2006 Codes Forum. Organizer: International Codes Council. Sacramento, California: March 20-22, 2006. This conference on building safety and fire prevention includes an education program and virtual trade show. For more information, contact (888) 422-7233 x 4226; http://www.iccsafe.org/codesforum/.

2006 Annual Meeting of the Midwest Sociological Society. Omaha, Nebraska: March 30-April 2, 2006. This annual conference will include a session on “Innovations in Disaster Theory, Research, and Practice.” For more information on the conference, contact Peter Adler or Patti Adler, University of Colorado, 327 UCB, Boulder, CO 80309; e-mail: socyprof@hotmail.com; http://www.themss.org/meetings.html.

2006 National Hurricane Conference. Organizer: Florida Shore and Beach Preservation Association. Orlando, Florida: April 10-14, 2006. This conference is sponsored by a number of international, federal, and state government organizations and nonprofit organizations. The primary goal of the conference is to improve hurricane preparedness, response, recovery, and mitigation in order to save lives and property in the United States and the tropical islands of the Caribbean and the Pacific. The conference serves as a national forum for federal, state, and local officials to exchange ideas and recommend new policies to improve emergency management. For more information, contact National Hurricane Conference, 2952 Wellington Circle, Tallahassee, FL 32309; (850) 906-9224; e-mail: mail@hurricanemeeting.com; http://www.hurricanemeeting.com/.

Symposium on the Application of Geophysics to Engineering and Environmental Problems 19th Annual Meeting. Sponsor: Environmental and Engineering Geophysical Society. Seattle, Washington: April 2-6, 2005. The theme of this year’s conference is “Geophysical Applications for Environmental and Engineering Hazards – Advances and Constraints.” The program consists of keynote lectures, technical sessions, exhibits, and special events that will provide participants the opportunity to learn about recent developments in near surface geophysics. Special sessions include Geophysics in Land Use and Management, Geophysical Monitoring of Landslide Hazards, and Seismic Landstreamers. Visit http://www.eegs.org/sageep/ for more information.

9) Jobs, Jobs, Jobs

Emergency Support Officer and Policy Research and Information Officer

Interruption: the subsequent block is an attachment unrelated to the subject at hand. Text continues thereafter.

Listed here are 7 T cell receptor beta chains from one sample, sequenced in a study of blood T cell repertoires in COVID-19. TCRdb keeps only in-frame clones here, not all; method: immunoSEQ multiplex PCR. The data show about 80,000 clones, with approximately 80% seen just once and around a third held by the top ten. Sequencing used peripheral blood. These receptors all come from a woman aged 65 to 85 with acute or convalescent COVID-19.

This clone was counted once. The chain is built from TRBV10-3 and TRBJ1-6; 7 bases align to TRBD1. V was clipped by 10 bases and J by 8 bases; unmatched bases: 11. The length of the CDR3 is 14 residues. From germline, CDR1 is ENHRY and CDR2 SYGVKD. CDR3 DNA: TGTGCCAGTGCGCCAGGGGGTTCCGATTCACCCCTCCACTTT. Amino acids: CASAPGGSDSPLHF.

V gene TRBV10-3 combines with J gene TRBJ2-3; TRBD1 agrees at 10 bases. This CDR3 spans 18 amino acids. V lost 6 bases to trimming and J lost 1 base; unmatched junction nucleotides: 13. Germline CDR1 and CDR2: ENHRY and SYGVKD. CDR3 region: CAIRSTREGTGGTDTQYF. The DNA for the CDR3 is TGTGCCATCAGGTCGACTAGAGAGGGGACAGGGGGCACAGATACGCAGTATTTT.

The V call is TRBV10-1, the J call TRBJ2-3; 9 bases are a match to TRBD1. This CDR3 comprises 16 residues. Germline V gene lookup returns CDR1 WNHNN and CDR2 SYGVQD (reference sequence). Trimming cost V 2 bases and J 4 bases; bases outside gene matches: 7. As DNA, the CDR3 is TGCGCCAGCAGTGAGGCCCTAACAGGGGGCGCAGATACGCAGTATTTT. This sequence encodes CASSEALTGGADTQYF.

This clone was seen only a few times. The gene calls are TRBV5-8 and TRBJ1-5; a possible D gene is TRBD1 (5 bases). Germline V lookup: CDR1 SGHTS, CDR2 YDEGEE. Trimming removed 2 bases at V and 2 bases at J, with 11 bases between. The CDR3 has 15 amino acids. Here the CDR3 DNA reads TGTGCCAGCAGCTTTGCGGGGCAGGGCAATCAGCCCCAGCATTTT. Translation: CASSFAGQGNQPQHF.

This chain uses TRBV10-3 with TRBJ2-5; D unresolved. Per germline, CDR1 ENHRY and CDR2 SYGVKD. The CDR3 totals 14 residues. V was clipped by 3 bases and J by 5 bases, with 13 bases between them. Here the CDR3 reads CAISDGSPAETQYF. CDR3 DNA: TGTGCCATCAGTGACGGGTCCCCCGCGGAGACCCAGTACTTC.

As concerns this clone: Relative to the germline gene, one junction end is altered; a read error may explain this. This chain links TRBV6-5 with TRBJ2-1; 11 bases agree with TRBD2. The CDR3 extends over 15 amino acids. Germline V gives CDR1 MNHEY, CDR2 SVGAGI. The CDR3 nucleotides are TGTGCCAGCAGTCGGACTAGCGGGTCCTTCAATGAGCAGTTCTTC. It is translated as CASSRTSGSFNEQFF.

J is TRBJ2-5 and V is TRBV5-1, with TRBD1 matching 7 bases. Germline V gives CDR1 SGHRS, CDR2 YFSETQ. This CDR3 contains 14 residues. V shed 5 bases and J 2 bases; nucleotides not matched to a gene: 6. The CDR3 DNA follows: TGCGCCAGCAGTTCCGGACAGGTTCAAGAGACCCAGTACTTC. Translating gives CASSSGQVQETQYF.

Christian Aid: London, United Kingdom

Christian Aid is expanding its capacity to both prepare for and respond to emergencies and is recruiting additional staff to the new Humanitarian Division. Part of this expansion involves implementing a new five-year, multimillion-pound, global Christian Aid and partner project called Building Disaster Resilient Communities, in which there are vacancies for an emergency support officer and a policy research and information officer.

The goal of the project is to reduce community vulnerability to future shocks and disasters across Africa, Asia, Latin America, and the Caribbean by improving disaster risk reduction and people’s ability to protect themselves from disaster. This will be achieved by assisting communities to develop livelihoods that are more successful and resilient to disaster. The project has a large governance focus aimed at building crucial relationships between communities, civil society, and local governance structures to improve the level of social protection and increase participation in the preparation of local and national development plans.

The closing date for both positions is November 7. Details of these positions and an application form can be found at http://www.christianaid.org.uk/aboutca/jobs/ukjobs.htm.

Research Positions in Disaster Prediction, Response, and Recovery
National ICT Australia Queensland Research Laboratory: Brisbane, Australia

The National Information and Communications Technology (ICT) Australia (NICTA) Queensland Research Laboratory focuses on advanced ICT research and development in the area of safeguarding Australia.

The Disaster Prediction, Response, and Recovery Project works to develop new technologies, systems, and services that will provide significant improvements to the devices, systems, information, and human processes that manage the mitigation of and response to natural disasters (e.g., cyclones) and human-made emergencies (e.g., terrorism).